Fear the Walking Dead Midseason Finale Review & Discussion

Kim Dickens and Daniel Sharman in Fear the Walking Dead

Fear the Walking Dead season 3 reaches the halfway point with a major conflict brewing that promises plenty of familiar bloodshed.

While not a game-changer, season 3 of Fear the Walking Dead has made some considerable alterations. Unfortunately, the major cast shakeup that kicked the season off by killing Cliff Curtis's Travis Manawa was like a single drop in an ocean of television programming. In other words, nobody really seemed to notice. Part of that's due to the relentless influx of TV that's out there at the moment, a deluge of content that never seems to end, and, in the case of a show like Fear the Walking Dead, tends to drown out the incessant droning of zombies and the bickering that typically fills the gaps in between.

The general lack of interest in a major character being killed by most outlets covering the series also speaks volumes about the nature of the drama itself. Now in its third season, Fear the Walking Dead has become less a spinoff/prequel of The Walking Dead and more a slightly faded copy of the elder zombie-killing statesman. Though it was billed primarily as a look back at the decline of civilization that was skipped over in the main series, it was Fear's unique dynamic – a blended family trying to maintain as the world literally collapsed around them – that gave the show a legitimate edge over its older sibling. These were potentially relatable characters tossed into a wholly incomprehensible situation, and that dynamic could have resulted in an entirely new avenue for the Walking Dead franchise to explore.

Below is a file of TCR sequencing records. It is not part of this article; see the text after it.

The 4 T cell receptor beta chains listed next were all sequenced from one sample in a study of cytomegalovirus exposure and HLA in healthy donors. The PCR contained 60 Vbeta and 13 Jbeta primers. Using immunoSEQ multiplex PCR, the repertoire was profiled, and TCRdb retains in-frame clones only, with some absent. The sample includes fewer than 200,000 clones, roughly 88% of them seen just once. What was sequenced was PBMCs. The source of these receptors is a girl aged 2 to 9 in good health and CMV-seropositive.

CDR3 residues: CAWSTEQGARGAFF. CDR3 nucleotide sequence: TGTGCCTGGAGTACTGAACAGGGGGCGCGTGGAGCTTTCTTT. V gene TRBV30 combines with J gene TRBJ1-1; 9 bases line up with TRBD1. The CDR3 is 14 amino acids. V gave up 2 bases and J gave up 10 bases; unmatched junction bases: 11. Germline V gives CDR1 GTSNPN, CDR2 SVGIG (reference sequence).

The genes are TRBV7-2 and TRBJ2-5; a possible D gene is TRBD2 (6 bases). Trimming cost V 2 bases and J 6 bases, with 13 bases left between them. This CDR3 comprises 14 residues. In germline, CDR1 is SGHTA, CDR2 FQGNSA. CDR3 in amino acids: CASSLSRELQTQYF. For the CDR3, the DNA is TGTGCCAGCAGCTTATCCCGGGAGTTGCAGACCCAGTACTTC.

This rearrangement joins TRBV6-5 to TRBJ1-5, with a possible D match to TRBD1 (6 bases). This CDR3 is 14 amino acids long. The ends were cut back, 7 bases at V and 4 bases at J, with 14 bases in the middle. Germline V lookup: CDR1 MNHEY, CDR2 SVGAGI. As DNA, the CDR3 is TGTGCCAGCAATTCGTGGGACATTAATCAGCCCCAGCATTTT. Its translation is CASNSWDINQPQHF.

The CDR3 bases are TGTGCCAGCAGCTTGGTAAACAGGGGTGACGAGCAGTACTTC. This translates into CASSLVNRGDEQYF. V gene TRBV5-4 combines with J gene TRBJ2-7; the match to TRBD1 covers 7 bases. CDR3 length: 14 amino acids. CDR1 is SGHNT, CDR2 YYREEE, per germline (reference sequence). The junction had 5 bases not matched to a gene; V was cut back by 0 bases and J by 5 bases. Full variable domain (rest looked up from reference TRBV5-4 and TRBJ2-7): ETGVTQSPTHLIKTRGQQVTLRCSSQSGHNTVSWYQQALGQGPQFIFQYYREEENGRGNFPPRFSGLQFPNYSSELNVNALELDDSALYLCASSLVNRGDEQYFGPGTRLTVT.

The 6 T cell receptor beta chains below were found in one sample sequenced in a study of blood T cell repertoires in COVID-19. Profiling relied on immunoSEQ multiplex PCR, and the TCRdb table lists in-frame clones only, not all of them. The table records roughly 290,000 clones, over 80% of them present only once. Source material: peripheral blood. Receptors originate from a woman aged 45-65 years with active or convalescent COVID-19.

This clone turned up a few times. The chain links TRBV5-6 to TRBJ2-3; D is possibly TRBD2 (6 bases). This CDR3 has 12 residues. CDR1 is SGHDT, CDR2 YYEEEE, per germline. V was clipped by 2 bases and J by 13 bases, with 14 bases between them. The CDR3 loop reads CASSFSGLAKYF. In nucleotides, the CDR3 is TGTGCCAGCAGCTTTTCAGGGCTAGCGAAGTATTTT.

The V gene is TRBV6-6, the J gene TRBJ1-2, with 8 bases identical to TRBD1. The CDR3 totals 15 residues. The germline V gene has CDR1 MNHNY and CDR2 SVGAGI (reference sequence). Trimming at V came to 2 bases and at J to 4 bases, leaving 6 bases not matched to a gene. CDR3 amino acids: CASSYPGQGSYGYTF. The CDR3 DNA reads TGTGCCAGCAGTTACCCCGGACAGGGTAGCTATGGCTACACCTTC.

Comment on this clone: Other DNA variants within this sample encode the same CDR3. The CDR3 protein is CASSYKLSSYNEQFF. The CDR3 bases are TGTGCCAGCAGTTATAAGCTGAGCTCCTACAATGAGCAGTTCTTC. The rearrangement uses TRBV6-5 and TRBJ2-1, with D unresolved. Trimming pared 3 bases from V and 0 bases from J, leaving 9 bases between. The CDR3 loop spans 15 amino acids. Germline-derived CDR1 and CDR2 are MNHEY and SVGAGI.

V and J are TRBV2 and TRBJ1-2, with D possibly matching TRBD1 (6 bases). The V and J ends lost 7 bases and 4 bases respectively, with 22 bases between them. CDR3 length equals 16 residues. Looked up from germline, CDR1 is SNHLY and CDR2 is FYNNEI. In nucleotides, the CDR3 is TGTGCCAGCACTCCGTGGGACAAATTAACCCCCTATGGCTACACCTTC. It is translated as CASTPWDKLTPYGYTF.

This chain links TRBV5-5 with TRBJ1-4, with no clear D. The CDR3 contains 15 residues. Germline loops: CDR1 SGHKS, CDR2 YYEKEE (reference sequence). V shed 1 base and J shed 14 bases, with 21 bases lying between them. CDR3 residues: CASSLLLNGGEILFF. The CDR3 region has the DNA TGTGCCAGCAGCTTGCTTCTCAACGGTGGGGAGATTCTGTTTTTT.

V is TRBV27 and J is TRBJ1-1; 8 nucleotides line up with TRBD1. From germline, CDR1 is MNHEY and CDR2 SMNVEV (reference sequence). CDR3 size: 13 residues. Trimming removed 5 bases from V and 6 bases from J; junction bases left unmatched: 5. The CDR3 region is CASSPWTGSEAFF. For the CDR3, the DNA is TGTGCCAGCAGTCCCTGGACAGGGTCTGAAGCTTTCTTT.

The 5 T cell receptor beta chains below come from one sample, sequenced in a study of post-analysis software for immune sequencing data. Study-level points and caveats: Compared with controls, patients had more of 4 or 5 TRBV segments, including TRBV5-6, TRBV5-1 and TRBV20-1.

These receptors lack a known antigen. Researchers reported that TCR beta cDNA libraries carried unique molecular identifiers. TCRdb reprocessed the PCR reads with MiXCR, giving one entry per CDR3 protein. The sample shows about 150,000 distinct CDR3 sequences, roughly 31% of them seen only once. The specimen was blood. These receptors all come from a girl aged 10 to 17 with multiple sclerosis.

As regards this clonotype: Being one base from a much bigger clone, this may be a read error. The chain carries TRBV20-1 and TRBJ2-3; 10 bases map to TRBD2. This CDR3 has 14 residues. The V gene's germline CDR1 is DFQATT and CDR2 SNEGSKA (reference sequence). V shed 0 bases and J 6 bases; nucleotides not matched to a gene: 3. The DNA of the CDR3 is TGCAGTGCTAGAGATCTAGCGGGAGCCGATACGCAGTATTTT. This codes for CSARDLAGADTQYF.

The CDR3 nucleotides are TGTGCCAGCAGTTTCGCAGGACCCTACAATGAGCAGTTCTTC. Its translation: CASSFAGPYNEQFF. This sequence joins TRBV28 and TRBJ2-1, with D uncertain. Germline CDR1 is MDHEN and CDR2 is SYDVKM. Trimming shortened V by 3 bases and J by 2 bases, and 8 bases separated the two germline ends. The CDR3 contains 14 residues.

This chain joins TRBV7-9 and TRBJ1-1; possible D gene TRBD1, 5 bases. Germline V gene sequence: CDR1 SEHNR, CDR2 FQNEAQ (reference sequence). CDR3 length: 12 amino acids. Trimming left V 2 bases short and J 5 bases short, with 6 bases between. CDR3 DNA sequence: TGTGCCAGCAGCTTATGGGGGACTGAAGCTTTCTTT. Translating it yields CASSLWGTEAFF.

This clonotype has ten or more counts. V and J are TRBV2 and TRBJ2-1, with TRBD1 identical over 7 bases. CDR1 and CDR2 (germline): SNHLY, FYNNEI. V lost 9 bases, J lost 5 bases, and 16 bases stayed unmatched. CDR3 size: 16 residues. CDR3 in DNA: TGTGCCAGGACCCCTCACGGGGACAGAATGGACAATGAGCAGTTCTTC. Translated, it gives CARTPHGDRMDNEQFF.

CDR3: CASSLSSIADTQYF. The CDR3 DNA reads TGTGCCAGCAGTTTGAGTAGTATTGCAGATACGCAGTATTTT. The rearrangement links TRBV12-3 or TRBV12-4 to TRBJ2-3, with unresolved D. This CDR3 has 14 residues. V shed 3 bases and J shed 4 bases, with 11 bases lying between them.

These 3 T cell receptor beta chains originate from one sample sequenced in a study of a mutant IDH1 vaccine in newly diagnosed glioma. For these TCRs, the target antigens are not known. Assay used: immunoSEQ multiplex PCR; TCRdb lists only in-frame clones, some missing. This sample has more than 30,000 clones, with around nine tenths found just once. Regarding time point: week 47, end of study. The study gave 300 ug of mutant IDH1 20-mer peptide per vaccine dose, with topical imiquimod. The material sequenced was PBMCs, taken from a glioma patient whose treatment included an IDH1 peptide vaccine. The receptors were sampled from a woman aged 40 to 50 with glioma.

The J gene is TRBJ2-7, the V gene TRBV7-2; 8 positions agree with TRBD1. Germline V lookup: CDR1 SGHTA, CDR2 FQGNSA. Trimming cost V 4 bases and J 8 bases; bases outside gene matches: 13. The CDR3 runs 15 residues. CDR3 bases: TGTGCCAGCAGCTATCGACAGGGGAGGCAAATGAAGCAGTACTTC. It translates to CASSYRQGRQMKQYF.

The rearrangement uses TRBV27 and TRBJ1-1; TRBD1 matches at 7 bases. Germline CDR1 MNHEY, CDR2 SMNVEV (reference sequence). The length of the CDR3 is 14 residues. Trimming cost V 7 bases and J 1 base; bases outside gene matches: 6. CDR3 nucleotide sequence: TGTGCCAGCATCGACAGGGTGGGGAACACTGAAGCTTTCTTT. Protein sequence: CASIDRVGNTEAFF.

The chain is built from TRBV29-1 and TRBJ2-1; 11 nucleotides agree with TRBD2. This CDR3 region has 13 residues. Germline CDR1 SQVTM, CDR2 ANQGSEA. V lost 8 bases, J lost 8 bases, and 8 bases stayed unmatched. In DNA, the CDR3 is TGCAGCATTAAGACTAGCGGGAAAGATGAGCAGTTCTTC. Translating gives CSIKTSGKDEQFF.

Unfortunately, that was not the case in Fear the Walking Dead season 3, as soon as his son Chris was killed, Travis became the odd man out, and his short reunion with Madison, Nick, and Alicia was upended by the series dealing the one truly dramatic card it really has. The result, then, has been a season following the same path as any other on either in the franchise. The survivors once again find themselves in a situation where protecting a sanctuary means abandoning morality for the sake of pragmatism, and responding to every potential conflict with the same "might makes right" ethos that runs through both shows, seeing protagonists become nearly indistinguishable from antagonists in their actions.

Alycia Debnam-Carey Frank Dillane and Kim Dickens in Fear the Walking Dead

Now that the Manawa-Clark era is officially over, in its place has been the ongoing adventures at Broke Jaw Ranch, where a familiar conflict has arisen between the Otto family and the leader of a Native reservation led by Qaletaqa Walker. So far, much of the season's true tension has revolved around the brewing conflict between the two parties, with there being more than just a hint that the Jeremiah Otto wasn't just an old, drunk racist; he was a murderer, too. Most of the season gave the conflict a wide berth; the show seemingly wanted to touch upon the racial and social divide of the two parties, but try as it might, Fear isn't really built to handle storytelling in need of such nuance. Instead it vacillated back and forth between its area of expertise – the Clark family and the things they'll do to survive – and something it's not too familiar with, like tackling a socially relevant subject within the context of a fictional event like a zombie apocalypse.